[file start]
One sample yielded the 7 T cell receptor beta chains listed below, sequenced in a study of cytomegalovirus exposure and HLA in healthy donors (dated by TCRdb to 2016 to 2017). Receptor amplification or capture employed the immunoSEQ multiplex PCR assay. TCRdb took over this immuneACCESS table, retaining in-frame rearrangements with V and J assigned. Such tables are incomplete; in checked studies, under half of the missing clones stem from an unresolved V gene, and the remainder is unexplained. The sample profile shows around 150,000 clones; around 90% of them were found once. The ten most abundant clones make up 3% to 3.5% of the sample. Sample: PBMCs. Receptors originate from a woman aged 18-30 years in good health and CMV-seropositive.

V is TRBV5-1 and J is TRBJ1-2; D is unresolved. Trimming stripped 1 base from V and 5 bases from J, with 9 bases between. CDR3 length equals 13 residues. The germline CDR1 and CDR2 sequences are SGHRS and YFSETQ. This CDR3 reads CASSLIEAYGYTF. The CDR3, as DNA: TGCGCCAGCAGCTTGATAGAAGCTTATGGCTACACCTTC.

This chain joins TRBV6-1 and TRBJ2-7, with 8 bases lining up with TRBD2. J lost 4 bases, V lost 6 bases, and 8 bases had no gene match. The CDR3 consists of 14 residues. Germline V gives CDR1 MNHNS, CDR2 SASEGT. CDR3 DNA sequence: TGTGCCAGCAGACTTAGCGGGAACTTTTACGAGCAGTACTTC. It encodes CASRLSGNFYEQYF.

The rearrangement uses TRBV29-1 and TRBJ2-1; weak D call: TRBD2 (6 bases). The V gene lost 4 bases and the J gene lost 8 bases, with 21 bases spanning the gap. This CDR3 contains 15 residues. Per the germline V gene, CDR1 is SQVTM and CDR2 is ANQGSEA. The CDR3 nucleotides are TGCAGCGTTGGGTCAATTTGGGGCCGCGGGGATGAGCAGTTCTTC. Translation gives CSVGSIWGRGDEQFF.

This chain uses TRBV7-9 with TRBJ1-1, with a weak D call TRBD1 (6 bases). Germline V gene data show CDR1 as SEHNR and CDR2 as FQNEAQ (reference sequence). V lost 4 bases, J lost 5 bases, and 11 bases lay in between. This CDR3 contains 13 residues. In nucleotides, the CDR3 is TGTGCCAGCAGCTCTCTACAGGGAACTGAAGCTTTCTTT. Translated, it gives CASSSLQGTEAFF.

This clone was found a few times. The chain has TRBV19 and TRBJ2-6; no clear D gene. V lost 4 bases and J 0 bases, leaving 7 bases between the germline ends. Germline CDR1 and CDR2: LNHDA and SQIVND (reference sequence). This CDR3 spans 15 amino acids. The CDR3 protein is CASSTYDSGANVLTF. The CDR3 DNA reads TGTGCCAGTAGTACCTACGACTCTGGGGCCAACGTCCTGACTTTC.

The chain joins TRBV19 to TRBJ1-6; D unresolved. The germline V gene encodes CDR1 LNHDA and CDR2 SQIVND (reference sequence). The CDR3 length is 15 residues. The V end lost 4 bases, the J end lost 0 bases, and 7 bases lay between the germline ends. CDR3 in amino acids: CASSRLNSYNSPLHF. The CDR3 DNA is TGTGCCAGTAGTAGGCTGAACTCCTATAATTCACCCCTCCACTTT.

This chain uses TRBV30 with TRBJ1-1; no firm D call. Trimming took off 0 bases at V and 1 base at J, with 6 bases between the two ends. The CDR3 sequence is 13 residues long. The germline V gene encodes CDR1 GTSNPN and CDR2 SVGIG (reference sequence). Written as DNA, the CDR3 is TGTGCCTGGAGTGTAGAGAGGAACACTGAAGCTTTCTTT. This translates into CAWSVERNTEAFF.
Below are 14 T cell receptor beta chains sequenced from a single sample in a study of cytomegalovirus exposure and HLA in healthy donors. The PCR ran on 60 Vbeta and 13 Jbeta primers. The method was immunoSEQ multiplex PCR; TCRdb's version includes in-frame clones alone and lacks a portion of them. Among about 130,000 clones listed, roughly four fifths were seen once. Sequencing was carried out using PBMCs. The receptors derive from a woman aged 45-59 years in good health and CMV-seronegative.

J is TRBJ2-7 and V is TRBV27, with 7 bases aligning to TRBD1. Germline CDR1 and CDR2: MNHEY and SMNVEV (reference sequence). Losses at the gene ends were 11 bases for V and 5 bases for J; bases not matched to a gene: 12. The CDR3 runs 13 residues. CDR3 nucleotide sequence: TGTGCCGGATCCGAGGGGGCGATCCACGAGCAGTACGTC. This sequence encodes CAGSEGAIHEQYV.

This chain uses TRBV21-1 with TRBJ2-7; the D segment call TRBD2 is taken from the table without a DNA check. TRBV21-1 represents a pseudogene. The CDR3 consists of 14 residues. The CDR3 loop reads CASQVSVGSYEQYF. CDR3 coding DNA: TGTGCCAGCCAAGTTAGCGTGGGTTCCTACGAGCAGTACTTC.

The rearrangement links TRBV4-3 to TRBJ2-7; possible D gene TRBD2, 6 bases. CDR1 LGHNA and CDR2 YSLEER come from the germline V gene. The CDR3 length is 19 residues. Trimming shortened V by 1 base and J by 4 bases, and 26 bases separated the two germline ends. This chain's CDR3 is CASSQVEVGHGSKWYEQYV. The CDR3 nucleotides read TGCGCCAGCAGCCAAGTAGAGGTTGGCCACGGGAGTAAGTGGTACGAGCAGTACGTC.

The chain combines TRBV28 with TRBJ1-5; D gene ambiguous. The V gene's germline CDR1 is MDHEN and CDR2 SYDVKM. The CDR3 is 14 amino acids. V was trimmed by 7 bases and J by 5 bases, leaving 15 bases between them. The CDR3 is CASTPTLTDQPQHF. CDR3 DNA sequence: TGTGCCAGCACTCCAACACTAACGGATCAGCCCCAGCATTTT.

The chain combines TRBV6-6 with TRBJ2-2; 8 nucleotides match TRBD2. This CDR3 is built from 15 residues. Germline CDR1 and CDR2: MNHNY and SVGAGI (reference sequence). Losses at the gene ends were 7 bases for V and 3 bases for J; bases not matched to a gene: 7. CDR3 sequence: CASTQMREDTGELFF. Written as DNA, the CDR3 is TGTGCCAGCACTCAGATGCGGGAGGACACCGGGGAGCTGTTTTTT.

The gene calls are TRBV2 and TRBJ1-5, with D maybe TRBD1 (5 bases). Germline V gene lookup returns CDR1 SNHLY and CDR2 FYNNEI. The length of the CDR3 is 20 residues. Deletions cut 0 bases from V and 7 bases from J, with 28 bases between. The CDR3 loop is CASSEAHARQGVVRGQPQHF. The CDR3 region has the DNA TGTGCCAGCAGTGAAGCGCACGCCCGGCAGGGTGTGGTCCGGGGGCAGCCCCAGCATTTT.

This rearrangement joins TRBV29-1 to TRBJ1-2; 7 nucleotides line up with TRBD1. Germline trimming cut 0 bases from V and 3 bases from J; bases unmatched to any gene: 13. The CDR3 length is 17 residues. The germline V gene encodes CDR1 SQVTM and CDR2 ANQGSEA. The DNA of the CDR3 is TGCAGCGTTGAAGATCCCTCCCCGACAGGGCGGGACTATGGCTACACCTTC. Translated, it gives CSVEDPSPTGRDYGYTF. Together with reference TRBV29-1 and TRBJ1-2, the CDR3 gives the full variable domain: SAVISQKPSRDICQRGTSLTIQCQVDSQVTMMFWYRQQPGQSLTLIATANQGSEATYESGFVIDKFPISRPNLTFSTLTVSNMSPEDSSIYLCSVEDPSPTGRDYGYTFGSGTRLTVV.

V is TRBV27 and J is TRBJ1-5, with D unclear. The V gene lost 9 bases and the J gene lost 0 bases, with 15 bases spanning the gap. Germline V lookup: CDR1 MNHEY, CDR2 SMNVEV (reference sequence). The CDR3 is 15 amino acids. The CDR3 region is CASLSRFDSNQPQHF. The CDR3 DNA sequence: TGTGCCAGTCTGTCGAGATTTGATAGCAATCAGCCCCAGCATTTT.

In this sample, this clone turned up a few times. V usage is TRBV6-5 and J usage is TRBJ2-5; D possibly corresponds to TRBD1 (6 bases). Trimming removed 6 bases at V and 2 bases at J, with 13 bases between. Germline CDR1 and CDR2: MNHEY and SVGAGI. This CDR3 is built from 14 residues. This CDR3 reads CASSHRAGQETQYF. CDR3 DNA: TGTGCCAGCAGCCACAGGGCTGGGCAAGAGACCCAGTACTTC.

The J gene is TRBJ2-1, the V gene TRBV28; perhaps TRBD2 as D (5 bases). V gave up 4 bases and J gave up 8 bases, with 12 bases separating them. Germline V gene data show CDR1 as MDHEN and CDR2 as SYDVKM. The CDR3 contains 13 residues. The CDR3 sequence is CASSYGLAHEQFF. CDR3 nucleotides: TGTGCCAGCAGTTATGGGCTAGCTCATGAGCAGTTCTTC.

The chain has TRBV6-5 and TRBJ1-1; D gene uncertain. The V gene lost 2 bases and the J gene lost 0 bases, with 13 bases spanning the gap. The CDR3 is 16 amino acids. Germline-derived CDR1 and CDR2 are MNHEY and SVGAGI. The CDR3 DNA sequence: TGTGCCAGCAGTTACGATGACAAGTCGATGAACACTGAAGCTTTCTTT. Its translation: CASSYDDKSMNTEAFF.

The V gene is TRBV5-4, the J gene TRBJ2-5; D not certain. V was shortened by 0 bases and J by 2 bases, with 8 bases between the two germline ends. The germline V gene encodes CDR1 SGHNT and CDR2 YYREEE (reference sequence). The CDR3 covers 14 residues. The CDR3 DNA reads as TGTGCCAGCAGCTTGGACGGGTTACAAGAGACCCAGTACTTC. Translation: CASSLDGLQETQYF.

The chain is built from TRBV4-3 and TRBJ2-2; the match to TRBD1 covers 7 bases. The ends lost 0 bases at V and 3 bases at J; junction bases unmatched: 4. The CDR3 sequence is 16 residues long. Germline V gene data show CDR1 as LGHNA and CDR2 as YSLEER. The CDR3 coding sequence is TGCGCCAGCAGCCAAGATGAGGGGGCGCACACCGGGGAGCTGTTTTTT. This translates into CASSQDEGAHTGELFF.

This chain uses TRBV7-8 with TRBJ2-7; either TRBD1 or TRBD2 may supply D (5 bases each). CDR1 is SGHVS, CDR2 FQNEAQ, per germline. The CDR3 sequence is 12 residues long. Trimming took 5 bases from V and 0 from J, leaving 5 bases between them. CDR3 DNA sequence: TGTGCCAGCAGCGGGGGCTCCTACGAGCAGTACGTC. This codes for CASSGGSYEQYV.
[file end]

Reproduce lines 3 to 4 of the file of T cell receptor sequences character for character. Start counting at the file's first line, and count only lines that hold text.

This chain joins TRBV6-1 and TRBJ2-7, with 8 bases lining up with TRBD2. J lost 4 bases, V lost 6 bases, and 8 bases had no gene match. The CDR3 consists of 14 residues. Germline V gives CDR1 MNHNS, CDR2 SASEGT. CDR3 DNA sequence: TGTGCCAGCAGACTTAGCGGGAACTTTTACGAGCAGTACTTC. It encodes CASRLSGNFYEQYF.

The rearrangement uses TRBV29-1 and TRBJ2-1; weak D call: TRBD2 (6 bases). The V gene lost 4 bases and the J gene lost 8 bases, with 21 bases spanning the gap. This CDR3 contains 15 residues. Per the germline V gene, CDR1 is SQVTM and CDR2 is ANQGSEA. The CDR3 nucleotides are TGCAGCGTTGGGTCAATTTGGGGCCGCGGGGATGAGCAGTTCTTC. Translation gives CSVGSIWGRGDEQFF.